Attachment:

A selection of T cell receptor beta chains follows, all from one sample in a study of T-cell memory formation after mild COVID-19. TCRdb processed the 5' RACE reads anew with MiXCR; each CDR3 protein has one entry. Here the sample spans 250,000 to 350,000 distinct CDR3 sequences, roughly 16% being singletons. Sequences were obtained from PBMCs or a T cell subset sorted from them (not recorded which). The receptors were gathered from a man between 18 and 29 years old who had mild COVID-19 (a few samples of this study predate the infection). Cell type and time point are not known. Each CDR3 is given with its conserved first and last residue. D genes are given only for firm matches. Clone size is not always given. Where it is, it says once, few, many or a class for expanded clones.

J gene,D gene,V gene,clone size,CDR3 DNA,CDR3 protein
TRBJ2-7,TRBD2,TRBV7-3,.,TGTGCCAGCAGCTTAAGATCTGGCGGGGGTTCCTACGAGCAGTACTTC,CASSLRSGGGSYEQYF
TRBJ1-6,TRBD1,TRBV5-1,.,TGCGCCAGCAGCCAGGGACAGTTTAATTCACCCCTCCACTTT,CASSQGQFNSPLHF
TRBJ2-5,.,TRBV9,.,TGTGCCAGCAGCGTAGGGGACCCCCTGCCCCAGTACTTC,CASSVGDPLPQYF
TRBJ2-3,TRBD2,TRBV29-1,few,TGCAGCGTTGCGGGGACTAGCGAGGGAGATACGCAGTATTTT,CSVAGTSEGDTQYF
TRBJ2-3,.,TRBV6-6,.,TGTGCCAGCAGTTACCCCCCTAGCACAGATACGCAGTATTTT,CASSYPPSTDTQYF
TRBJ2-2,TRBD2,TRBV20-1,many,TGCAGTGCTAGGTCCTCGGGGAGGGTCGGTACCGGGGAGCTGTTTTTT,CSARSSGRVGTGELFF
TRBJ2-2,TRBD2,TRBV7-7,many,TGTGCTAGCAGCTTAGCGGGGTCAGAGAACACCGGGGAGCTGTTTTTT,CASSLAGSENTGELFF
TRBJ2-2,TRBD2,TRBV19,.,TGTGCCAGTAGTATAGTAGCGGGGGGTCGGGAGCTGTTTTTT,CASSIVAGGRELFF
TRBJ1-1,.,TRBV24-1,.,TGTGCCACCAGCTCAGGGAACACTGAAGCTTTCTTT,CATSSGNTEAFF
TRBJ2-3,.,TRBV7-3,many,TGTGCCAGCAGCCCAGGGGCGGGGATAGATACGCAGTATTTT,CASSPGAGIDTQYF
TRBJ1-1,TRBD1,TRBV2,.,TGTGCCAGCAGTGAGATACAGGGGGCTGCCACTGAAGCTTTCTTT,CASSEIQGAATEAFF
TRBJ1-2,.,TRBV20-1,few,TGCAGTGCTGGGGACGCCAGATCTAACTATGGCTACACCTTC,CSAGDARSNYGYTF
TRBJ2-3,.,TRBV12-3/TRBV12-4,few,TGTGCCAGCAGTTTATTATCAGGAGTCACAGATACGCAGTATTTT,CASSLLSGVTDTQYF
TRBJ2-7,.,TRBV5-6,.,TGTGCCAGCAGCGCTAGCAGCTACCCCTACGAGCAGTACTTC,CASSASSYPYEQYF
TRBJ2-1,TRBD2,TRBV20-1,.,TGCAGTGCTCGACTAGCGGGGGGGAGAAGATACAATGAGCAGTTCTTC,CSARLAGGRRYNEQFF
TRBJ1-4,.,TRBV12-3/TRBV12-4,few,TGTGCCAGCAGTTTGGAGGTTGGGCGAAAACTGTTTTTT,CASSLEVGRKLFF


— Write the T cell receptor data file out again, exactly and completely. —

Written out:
A selection of T cell receptor beta chains follows, all from one sample in a study of T-cell memory formation after mild COVID-19. TCRdb processed the 5' RACE reads anew with MiXCR; each CDR3 protein has one entry. Here the sample spans 250,000 to 350,000 distinct CDR3 sequences, roughly 16% being singletons. Sequences were obtained from PBMCs or a T cell subset sorted from them (not recorded which). The receptors were gathered from a man between 18 and 29 years old who had mild COVID-19 (a few samples of this study predate the infection). Cell type and time point are not known. Each CDR3 is given with its conserved first and last residue. D genes are given only for firm matches. Clone size is not always given. Where it is, it says once, few, many or a class for expanded clones.

J gene,D gene,V gene,clone size,CDR3 DNA,CDR3 protein
TRBJ2-7,TRBD2,TRBV7-3,.,TGTGCCAGCAGCTTAAGATCTGGCGGGGGTTCCTACGAGCAGTACTTC,CASSLRSGGGSYEQYF
TRBJ1-6,TRBD1,TRBV5-1,.,TGCGCCAGCAGCCAGGGACAGTTTAATTCACCCCTCCACTTT,CASSQGQFNSPLHF
TRBJ2-5,.,TRBV9,.,TGTGCCAGCAGCGTAGGGGACCCCCTGCCCCAGTACTTC,CASSVGDPLPQYF
TRBJ2-3,TRBD2,TRBV29-1,few,TGCAGCGTTGCGGGGACTAGCGAGGGAGATACGCAGTATTTT,CSVAGTSEGDTQYF
TRBJ2-3,.,TRBV6-6,.,TGTGCCAGCAGTTACCCCCCTAGCACAGATACGCAGTATTTT,CASSYPPSTDTQYF
TRBJ2-2,TRBD2,TRBV20-1,many,TGCAGTGCTAGGTCCTCGGGGAGGGTCGGTACCGGGGAGCTGTTTTTT,CSARSSGRVGTGELFF
TRBJ2-2,TRBD2,TRBV7-7,many,TGTGCTAGCAGCTTAGCGGGGTCAGAGAACACCGGGGAGCTGTTTTTT,CASSLAGSENTGELFF
TRBJ2-2,TRBD2,TRBV19,.,TGTGCCAGTAGTATAGTAGCGGGGGGTCGGGAGCTGTTTTTT,CASSIVAGGRELFF
TRBJ1-1,.,TRBV24-1,.,TGTGCCACCAGCTCAGGGAACACTGAAGCTTTCTTT,CATSSGNTEAFF
TRBJ2-3,.,TRBV7-3,many,TGTGCCAGCAGCCCAGGGGCGGGGATAGATACGCAGTATTTT,CASSPGAGIDTQYF
TRBJ1-1,TRBD1,TRBV2,.,TGTGCCAGCAGTGAGATACAGGGGGCTGCCACTGAAGCTTTCTTT,CASSEIQGAATEAFF
TRBJ1-2,.,TRBV20-1,few,TGCAGTGCTGGGGACGCCAGATCTAACTATGGCTACACCTTC,CSAGDARSNYGYTF
TRBJ2-3,.,TRBV12-3/TRBV12-4,few,TGTGCCAGCAGTTTATTATCAGGAGTCACAGATACGCAGTATTTT,CASSLLSGVTDTQYF
TRBJ2-7,.,TRBV5-6,.,TGTGCCAGCAGCGCTAGCAGCTACCCCTACGAGCAGTACTTC,CASSASSYPYEQYF
TRBJ2-1,TRBD2,TRBV20-1,.,TGCAGTGCTCGACTAGCGGGGGGGAGAAGATACAATGAGCAGTTCTTC,CSARLAGGRRYNEQFF
TRBJ1-4,.,TRBV12-3/TRBV12-4,few,TGTGCCAGCAGTTTGGAGGTTGGGCGAAAACTGTTTTTT,CASSLEVGRKLFF